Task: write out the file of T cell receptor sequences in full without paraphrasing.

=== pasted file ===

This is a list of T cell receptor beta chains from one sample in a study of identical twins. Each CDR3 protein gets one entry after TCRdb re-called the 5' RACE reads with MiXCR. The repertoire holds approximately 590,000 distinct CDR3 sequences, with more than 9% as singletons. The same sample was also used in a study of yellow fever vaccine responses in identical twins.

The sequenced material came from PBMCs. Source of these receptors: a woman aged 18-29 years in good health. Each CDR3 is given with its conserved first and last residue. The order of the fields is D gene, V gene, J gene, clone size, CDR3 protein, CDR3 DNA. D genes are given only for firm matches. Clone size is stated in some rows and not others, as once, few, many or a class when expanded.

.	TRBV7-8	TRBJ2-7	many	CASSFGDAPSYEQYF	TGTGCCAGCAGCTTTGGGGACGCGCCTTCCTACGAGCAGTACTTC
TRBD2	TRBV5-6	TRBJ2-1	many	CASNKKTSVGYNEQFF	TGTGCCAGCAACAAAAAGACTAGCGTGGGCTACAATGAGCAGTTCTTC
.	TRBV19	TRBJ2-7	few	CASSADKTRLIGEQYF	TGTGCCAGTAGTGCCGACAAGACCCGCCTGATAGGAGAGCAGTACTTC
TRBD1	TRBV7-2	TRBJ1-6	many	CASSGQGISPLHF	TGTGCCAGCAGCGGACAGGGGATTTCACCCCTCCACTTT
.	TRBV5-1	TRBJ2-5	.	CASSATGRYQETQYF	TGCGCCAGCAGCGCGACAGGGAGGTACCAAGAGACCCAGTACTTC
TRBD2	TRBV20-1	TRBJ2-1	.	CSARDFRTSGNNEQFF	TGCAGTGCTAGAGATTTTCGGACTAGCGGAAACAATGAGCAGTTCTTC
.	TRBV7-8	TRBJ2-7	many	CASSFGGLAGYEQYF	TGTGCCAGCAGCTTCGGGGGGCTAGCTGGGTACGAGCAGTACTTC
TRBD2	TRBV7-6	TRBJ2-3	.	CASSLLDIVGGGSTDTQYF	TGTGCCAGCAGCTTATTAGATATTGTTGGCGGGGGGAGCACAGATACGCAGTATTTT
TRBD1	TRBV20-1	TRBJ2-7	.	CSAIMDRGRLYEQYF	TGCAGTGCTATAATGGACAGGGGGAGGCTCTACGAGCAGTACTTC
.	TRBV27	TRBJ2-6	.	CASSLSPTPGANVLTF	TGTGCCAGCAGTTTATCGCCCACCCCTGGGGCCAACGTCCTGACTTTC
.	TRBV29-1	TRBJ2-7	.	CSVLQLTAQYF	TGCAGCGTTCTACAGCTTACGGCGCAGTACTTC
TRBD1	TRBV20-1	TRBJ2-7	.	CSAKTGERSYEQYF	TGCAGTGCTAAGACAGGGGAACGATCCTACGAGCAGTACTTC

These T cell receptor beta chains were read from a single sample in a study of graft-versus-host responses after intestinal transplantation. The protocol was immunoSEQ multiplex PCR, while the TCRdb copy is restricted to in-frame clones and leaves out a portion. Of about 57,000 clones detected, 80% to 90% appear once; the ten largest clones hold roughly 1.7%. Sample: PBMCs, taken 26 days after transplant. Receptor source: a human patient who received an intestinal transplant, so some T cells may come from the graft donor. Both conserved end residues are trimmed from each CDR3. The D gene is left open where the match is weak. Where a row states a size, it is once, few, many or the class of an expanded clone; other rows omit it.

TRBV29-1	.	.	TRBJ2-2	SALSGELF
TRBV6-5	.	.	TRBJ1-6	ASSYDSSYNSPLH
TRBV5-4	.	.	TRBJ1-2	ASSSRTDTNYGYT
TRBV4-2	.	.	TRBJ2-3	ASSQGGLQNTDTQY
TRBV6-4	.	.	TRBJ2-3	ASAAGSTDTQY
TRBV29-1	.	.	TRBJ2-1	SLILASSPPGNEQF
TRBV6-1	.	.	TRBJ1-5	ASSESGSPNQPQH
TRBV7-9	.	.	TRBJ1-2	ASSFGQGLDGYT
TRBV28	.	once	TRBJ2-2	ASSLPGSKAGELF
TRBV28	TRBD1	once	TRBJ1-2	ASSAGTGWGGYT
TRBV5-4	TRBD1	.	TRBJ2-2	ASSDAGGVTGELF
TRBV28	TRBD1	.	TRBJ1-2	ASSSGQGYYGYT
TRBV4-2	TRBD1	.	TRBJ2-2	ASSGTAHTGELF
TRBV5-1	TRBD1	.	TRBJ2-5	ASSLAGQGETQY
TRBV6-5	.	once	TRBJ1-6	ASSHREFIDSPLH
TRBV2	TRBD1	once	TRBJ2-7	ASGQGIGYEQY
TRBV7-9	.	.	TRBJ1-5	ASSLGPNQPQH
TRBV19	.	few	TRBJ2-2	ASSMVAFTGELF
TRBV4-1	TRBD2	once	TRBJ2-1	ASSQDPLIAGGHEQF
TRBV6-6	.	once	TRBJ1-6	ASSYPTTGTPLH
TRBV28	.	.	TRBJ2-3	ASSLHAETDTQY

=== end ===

This is a list of T cell receptor beta chains from one sample in a study of identical twins. Each CDR3 protein gets one entry after TCRdb re-called the 5' RACE reads with MiXCR. The repertoire holds approximately 590,000 distinct CDR3 sequences, with more than 9% as singletons. The same sample was also used in a study of yellow fever vaccine responses in identical twins.

The sequenced material came from PBMCs. Source of these receptors: a woman aged 18-29 years in good health. Each CDR3 is given with its conserved first and last residue. The order of the fields is D gene, V gene, J gene, clone size, CDR3 protein, CDR3 DNA. D genes are given only for firm matches. Clone size is stated in some rows and not others, as once, few, many or a class when expanded.

.	TRBV7-8	TRBJ2-7	many	CASSFGDAPSYEQYF	TGTGCCAGCAGCTTTGGGGACGCGCCTTCCTACGAGCAGTACTTC
TRBD2	TRBV5-6	TRBJ2-1	many	CASNKKTSVGYNEQFF	TGTGCCAGCAACAAAAAGACTAGCGTGGGCTACAATGAGCAGTTCTTC
.	TRBV19	TRBJ2-7	few	CASSADKTRLIGEQYF	TGTGCCAGTAGTGCCGACAAGACCCGCCTGATAGGAGAGCAGTACTTC
TRBD1	TRBV7-2	TRBJ1-6	many	CASSGQGISPLHF	TGTGCCAGCAGCGGACAGGGGATTTCACCCCTCCACTTT
.	TRBV5-1	TRBJ2-5	.	CASSATGRYQETQYF	TGCGCCAGCAGCGCGACAGGGAGGTACCAAGAGACCCAGTACTTC
TRBD2	TRBV20-1	TRBJ2-1	.	CSARDFRTSGNNEQFF	TGCAGTGCTAGAGATTTTCGGACTAGCGGAAACAATGAGCAGTTCTTC
.	TRBV7-8	TRBJ2-7	many	CASSFGGLAGYEQYF	TGTGCCAGCAGCTTCGGGGGGCTAGCTGGGTACGAGCAGTACTTC
TRBD2	TRBV7-6	TRBJ2-3	.	CASSLLDIVGGGSTDTQYF	TGTGCCAGCAGCTTATTAGATATTGTTGGCGGGGGGAGCACAGATACGCAGTATTTT
TRBD1	TRBV20-1	TRBJ2-7	.	CSAIMDRGRLYEQYF	TGCAGTGCTATAATGGACAGGGGGAGGCTCTACGAGCAGTACTTC
.	TRBV27	TRBJ2-6	.	CASSLSPTPGANVLTF	TGTGCCAGCAGTTTATCGCCCACCCCTGGGGCCAACGTCCTGACTTTC
.	TRBV29-1	TRBJ2-7	.	CSVLQLTAQYF	TGCAGCGTTCTACAGCTTACGGCGCAGTACTTC
TRBD1	TRBV20-1	TRBJ2-7	.	CSAKTGERSYEQYF	TGCAGTGCTAAGACAGGGGAACGATCCTACGAGCAGTACTTC

These T cell receptor beta chains were read from a single sample in a study of graft-versus-host responses after intestinal transplantation. The protocol was immunoSEQ multiplex PCR, while the TCRdb copy is restricted to in-frame clones and leaves out a portion. Of about 57,000 clones detected, 80% to 90% appear once; the ten largest clones hold roughly 1.7%. Sample: PBMCs, taken 26 days after transplant. Receptor source: a human patient who received an intestinal transplant, so some T cells may come from the graft donor. Both conserved end residues are trimmed from each CDR3. The D gene is left open where the match is weak. Where a row states a size, it is once, few, many or the class of an expanded clone; other rows omit it.

TRBV29-1	.	.	TRBJ2-2	SALSGELF
TRBV6-5	.	.	TRBJ1-6	ASSYDSSYNSPLH
TRBV5-4	.	.	TRBJ1-2	ASSSRTDTNYGYT
TRBV4-2	.	.	TRBJ2-3	ASSQGGLQNTDTQY
TRBV6-4	.	.	TRBJ2-3	ASAAGSTDTQY
TRBV29-1	.	.	TRBJ2-1	SLILASSPPGNEQF
TRBV6-1	.	.	TRBJ1-5	ASSESGSPNQPQH
TRBV7-9	.	.	TRBJ1-2	ASSFGQGLDGYT
TRBV28	.	once	TRBJ2-2	ASSLPGSKAGELF
TRBV28	TRBD1	once	TRBJ1-2	ASSAGTGWGGYT
TRBV5-4	TRBD1	.	TRBJ2-2	ASSDAGGVTGELF
TRBV28	TRBD1	.	TRBJ1-2	ASSSGQGYYGYT
TRBV4-2	TRBD1	.	TRBJ2-2	ASSGTAHTGELF
TRBV5-1	TRBD1	.	TRBJ2-5	ASSLAGQGETQY
TRBV6-5	.	once	TRBJ1-6	ASSHREFIDSPLH
TRBV2	TRBD1	once	TRBJ2-7	ASGQGIGYEQY
TRBV7-9	.	.	TRBJ1-5	ASSLGPNQPQH
TRBV19	.	few	TRBJ2-2	ASSMVAFTGELF
TRBV4-1	TRBD2	once	TRBJ2-1	ASSQDPLIAGGHEQF
TRBV6-6	.	once	TRBJ1-6	ASSYPTTGTPLH
TRBV28	.	.	TRBJ2-3	ASSLHAETDTQY